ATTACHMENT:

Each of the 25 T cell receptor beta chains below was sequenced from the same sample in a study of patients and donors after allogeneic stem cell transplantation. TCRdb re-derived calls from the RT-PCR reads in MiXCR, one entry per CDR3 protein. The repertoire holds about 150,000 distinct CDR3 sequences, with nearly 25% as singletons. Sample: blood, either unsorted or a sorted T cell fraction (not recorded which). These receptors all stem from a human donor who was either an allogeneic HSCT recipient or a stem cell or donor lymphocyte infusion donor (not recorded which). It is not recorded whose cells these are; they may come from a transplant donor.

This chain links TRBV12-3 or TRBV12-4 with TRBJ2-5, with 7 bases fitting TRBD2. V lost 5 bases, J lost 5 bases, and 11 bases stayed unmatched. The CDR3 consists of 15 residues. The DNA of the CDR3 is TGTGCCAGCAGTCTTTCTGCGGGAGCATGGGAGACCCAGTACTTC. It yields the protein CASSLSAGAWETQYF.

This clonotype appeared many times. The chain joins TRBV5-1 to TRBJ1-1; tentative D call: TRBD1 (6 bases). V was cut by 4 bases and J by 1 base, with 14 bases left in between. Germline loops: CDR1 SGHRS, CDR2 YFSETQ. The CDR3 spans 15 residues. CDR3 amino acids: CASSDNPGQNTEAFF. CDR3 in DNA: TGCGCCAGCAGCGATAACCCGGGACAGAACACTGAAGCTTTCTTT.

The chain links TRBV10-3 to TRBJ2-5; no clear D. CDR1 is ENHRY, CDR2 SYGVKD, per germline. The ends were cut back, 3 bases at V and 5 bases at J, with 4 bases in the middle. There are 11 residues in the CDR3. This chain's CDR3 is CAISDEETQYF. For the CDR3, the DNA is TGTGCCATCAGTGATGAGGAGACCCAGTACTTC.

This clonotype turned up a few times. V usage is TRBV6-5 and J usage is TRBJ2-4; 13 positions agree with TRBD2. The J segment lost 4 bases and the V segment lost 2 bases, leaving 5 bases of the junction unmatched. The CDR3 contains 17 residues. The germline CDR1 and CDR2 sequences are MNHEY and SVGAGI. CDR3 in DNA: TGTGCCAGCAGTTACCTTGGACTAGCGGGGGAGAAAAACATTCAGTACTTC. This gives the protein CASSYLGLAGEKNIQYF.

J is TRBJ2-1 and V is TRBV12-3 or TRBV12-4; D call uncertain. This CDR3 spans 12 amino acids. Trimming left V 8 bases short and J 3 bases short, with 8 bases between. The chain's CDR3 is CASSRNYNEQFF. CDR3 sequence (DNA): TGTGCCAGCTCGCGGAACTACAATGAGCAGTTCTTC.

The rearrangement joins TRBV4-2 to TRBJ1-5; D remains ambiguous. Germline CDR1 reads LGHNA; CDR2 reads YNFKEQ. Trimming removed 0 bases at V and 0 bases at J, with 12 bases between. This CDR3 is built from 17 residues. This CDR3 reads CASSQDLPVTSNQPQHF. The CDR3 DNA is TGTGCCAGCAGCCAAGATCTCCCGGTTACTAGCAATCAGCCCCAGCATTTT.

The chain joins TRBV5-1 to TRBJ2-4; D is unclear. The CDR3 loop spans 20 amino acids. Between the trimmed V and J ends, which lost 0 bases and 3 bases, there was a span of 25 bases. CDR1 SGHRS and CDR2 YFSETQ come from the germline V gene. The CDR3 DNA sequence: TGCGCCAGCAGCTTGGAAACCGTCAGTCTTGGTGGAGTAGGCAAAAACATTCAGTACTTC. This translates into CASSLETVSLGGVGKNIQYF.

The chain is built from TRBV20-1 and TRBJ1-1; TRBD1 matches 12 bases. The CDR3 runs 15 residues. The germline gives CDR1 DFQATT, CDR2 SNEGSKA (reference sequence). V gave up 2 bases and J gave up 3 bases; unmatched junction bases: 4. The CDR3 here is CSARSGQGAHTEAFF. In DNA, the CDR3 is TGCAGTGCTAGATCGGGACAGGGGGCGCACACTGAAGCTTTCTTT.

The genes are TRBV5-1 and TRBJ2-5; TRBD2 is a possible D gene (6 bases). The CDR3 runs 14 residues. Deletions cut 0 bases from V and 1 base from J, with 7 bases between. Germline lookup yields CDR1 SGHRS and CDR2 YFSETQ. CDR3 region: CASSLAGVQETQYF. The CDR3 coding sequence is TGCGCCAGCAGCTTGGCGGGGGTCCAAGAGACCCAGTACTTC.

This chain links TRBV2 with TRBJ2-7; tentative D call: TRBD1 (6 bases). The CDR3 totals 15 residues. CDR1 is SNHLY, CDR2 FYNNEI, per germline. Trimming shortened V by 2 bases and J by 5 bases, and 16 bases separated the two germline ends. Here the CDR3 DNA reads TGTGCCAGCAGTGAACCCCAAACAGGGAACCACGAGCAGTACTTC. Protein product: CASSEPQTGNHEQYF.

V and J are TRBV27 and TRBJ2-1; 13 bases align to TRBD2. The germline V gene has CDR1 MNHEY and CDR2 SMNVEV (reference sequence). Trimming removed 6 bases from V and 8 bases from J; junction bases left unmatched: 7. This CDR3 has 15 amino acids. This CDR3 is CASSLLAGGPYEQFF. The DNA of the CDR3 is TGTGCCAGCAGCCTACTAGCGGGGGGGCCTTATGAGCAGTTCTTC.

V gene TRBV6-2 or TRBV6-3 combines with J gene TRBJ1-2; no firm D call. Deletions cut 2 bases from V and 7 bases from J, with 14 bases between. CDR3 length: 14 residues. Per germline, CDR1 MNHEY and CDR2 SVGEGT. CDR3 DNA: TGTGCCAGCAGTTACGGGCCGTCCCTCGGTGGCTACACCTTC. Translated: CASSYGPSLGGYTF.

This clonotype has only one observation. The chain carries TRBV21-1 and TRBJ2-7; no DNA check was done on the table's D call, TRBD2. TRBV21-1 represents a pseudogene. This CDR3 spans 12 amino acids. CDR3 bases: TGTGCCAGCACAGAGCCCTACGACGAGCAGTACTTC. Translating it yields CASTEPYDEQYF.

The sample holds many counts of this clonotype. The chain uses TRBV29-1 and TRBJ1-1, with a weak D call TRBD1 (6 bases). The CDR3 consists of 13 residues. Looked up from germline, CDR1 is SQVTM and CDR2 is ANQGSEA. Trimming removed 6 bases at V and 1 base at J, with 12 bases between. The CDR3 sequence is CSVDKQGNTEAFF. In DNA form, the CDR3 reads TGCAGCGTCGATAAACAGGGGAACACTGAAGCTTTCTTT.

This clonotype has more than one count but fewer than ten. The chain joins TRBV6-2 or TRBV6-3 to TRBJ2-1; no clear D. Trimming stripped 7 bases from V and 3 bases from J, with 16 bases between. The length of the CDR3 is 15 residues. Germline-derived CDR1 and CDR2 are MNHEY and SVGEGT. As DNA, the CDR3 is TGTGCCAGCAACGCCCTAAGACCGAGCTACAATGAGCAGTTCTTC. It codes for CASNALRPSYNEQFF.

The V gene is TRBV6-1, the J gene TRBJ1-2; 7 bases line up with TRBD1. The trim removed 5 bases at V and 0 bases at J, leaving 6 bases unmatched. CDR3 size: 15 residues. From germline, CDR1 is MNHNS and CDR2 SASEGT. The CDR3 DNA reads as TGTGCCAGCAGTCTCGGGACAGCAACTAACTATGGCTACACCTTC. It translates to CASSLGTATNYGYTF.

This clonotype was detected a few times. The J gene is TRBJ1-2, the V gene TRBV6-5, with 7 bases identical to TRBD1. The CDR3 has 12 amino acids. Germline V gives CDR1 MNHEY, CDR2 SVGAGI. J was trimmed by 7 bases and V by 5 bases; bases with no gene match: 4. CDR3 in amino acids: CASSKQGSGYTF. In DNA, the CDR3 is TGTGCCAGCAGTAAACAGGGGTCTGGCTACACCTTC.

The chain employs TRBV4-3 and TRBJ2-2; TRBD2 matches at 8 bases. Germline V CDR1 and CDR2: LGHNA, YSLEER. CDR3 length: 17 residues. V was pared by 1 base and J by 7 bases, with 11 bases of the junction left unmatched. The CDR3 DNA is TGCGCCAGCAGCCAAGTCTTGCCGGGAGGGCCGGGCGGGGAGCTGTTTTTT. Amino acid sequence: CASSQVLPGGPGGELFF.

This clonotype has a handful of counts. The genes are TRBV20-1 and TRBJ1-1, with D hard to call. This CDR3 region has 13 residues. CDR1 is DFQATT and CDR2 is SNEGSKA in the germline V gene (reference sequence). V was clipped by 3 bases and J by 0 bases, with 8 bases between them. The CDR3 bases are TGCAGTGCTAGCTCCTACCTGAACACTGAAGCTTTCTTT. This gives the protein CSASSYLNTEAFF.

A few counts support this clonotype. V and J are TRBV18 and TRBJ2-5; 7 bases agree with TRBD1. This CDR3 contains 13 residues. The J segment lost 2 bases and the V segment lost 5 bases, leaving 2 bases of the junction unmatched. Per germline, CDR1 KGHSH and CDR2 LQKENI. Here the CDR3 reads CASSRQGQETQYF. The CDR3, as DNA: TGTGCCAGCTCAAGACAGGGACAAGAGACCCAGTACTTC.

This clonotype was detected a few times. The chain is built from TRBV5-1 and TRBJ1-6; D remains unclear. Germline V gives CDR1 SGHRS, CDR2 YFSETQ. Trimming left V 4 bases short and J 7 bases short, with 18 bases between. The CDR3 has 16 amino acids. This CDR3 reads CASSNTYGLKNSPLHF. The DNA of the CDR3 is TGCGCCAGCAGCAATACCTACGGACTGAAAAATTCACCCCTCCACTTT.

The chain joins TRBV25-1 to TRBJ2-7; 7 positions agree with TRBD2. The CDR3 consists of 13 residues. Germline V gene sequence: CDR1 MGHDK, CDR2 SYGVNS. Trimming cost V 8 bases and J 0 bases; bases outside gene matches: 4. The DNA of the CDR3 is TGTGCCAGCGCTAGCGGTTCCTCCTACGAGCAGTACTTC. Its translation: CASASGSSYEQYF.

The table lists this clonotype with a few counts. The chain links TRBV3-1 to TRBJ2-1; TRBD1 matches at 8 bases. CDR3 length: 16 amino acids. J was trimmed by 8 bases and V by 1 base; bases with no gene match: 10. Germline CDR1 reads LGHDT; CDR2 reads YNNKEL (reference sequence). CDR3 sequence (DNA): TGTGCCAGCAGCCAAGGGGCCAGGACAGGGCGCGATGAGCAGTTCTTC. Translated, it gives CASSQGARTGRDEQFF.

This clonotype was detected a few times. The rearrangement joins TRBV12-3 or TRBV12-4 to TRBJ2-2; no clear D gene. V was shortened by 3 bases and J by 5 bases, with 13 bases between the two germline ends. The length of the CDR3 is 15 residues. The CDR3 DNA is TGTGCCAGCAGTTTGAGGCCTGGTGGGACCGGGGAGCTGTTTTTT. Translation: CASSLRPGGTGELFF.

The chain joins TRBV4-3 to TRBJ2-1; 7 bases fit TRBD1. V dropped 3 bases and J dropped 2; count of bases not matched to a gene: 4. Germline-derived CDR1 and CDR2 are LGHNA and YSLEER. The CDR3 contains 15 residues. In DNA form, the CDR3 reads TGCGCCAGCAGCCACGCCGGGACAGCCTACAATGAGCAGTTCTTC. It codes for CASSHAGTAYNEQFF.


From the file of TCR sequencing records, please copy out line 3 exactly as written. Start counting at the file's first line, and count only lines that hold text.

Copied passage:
This clonotype appeared many times. The chain joins TRBV5-1 to TRBJ1-1; tentative D call: TRBD1 (6 bases). V was cut by 4 bases and J by 1 base, with 14 bases left in between. Germline loops: CDR1 SGHRS, CDR2 YFSETQ. The CDR3 spans 15 residues. CDR3 amino acids: CASSDNPGQNTEAFF. CDR3 in DNA: TGCGCCAGCAGCGATAACCCGGGACAGAACACTGAAGCTTTCTTT.